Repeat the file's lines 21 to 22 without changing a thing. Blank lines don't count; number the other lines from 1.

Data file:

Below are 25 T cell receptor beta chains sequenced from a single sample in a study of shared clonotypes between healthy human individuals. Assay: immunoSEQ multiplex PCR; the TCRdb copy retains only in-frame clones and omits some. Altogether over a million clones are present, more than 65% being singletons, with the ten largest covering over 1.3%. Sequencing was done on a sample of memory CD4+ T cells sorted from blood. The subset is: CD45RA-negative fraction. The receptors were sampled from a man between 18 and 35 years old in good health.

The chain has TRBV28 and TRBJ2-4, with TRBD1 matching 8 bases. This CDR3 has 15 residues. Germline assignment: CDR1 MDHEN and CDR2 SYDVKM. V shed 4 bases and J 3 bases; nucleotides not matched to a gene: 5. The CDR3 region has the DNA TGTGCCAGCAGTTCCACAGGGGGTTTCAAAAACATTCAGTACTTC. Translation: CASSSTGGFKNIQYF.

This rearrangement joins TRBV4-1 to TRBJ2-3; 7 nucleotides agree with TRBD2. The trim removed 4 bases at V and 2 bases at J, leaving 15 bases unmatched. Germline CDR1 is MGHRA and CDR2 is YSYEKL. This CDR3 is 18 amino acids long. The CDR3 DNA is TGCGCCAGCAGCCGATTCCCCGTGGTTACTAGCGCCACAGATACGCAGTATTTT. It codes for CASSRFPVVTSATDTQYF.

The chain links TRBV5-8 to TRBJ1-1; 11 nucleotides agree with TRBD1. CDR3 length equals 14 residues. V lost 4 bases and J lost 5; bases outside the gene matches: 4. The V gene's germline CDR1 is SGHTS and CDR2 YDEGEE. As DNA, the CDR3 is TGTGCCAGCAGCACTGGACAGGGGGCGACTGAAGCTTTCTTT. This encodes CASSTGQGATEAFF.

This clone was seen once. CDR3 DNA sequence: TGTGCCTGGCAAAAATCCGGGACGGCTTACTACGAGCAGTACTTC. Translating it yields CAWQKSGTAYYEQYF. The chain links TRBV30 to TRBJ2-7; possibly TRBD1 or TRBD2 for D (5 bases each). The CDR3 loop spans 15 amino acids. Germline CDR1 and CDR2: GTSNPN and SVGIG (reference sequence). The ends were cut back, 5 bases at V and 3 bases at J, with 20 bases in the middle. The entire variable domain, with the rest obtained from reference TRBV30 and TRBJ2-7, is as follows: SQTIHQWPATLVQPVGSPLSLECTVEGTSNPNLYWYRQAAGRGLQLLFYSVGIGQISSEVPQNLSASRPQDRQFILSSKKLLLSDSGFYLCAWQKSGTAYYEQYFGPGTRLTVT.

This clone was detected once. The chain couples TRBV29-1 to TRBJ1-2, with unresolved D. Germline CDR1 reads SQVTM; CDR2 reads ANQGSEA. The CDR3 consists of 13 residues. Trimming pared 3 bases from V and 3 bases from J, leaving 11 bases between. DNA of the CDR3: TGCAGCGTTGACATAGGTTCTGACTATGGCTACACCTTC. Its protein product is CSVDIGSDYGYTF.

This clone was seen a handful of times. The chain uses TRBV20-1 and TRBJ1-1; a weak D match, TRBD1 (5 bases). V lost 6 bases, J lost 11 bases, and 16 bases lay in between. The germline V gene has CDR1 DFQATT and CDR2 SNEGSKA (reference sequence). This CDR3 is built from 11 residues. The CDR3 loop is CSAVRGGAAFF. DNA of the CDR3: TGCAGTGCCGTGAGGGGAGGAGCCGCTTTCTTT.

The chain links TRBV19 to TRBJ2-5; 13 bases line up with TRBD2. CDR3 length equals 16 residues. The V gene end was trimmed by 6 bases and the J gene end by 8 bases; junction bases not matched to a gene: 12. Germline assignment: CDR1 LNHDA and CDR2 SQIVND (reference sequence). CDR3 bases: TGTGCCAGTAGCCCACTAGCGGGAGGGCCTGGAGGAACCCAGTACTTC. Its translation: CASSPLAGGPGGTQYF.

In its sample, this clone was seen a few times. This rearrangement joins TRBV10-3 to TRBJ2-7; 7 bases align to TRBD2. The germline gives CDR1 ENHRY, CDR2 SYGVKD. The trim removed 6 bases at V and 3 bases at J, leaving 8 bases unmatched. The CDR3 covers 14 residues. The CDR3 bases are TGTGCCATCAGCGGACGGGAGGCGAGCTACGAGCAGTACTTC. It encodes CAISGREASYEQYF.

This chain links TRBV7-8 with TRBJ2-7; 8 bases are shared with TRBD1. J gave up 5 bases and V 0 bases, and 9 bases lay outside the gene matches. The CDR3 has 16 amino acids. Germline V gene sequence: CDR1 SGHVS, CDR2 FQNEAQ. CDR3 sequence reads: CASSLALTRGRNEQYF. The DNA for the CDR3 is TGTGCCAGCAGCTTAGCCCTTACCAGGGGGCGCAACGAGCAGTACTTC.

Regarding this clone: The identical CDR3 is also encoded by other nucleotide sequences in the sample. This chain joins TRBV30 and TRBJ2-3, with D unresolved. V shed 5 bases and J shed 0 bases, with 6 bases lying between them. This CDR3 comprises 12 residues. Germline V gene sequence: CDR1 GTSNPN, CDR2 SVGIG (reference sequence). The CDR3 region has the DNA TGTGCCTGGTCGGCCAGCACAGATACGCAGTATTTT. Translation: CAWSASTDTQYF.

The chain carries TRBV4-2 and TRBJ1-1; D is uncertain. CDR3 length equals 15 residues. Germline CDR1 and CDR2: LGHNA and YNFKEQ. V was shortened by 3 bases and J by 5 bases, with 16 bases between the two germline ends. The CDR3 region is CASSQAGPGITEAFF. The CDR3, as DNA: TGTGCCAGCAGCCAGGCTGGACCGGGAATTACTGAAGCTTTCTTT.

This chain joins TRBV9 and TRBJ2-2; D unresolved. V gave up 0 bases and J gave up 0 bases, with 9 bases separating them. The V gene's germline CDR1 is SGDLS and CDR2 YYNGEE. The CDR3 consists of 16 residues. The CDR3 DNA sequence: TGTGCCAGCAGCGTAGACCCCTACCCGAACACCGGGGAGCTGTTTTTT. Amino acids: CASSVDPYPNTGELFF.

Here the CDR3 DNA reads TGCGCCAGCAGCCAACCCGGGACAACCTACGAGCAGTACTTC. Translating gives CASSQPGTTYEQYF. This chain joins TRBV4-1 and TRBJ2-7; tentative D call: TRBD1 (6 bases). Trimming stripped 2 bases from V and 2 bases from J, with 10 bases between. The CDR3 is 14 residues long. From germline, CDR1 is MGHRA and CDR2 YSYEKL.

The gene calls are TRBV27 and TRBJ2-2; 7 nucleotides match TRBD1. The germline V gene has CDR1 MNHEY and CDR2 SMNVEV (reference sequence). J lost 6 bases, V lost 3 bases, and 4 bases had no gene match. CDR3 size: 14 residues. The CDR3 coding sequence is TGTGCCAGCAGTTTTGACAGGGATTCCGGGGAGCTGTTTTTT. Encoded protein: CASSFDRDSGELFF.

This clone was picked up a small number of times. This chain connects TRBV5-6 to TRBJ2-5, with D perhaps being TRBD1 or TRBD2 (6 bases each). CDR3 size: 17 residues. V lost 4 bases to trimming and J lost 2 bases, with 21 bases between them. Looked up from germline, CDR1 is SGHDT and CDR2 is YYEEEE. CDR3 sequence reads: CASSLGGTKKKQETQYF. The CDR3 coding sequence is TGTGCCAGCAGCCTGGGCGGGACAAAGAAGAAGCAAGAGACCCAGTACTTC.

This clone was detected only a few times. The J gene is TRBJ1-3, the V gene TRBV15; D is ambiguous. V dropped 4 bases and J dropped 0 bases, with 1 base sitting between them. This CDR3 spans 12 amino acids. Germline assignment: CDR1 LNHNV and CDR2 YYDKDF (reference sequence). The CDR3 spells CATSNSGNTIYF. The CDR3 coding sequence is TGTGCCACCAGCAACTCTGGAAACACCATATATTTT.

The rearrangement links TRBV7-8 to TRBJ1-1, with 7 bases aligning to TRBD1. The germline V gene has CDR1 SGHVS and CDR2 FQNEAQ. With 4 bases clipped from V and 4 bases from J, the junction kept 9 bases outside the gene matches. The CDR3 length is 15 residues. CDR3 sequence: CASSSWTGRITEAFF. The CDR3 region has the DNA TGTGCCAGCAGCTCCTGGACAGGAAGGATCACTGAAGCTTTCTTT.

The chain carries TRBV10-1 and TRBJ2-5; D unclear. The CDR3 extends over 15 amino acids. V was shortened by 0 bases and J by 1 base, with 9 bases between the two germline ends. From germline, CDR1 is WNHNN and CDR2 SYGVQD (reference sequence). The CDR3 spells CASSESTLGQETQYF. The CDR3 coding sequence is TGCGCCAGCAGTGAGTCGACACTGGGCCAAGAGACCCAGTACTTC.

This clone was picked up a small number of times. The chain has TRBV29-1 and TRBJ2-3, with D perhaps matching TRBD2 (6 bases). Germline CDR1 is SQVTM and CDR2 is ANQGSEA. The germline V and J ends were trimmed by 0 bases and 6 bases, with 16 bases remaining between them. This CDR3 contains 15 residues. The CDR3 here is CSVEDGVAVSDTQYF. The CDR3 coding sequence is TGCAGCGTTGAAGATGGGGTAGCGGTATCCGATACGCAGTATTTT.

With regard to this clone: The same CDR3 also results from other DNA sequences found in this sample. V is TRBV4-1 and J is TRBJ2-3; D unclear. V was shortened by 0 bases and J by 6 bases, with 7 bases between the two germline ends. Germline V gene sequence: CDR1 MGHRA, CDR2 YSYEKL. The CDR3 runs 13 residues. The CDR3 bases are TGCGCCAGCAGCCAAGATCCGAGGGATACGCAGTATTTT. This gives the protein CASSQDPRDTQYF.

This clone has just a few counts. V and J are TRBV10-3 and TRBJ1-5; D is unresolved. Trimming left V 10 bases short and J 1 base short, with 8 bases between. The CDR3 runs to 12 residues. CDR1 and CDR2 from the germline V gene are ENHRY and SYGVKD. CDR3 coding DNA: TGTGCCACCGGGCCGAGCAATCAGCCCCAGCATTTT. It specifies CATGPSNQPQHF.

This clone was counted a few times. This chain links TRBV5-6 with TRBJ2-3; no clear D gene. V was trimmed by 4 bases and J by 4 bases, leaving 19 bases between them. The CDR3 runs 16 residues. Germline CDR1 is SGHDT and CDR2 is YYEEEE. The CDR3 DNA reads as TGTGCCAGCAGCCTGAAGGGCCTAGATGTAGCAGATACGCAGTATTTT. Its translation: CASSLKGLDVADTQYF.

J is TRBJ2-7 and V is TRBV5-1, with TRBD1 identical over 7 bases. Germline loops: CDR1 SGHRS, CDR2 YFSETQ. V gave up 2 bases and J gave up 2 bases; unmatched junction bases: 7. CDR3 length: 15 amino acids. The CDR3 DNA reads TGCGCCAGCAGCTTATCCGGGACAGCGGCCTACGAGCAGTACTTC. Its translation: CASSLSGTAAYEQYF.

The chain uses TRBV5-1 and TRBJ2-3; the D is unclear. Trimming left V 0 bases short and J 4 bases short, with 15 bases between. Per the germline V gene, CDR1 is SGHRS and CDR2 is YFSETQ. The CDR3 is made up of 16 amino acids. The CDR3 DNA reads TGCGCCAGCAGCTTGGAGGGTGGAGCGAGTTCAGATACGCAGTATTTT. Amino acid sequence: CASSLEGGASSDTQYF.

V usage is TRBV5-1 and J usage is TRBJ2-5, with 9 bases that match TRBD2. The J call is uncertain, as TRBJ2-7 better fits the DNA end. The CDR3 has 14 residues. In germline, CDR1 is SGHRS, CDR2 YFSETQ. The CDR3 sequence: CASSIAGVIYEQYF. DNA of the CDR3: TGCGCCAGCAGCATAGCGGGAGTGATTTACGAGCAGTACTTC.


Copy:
With regard to this clone: The same CDR3 also results from other DNA sequences found in this sample. V is TRBV4-1 and J is TRBJ2-3; D unclear. V was shortened by 0 bases and J by 6 bases, with 7 bases between the two germline ends. Germline V gene sequence: CDR1 MGHRA, CDR2 YSYEKL. The CDR3 runs 13 residues. The CDR3 bases are TGCGCCAGCAGCCAAGATCCGAGGGATACGCAGTATTTT. This gives the protein CASSQDPRDTQYF.

This clone has just a few counts. V and J are TRBV10-3 and TRBJ1-5; D is unresolved. Trimming left V 10 bases short and J 1 base short, with 8 bases between. The CDR3 runs to 12 residues. CDR1 and CDR2 from the germline V gene are ENHRY and SYGVKD. CDR3 coding DNA: TGTGCCACCGGGCCGAGCAATCAGCCCCAGCATTTT. It specifies CATGPSNQPQHF.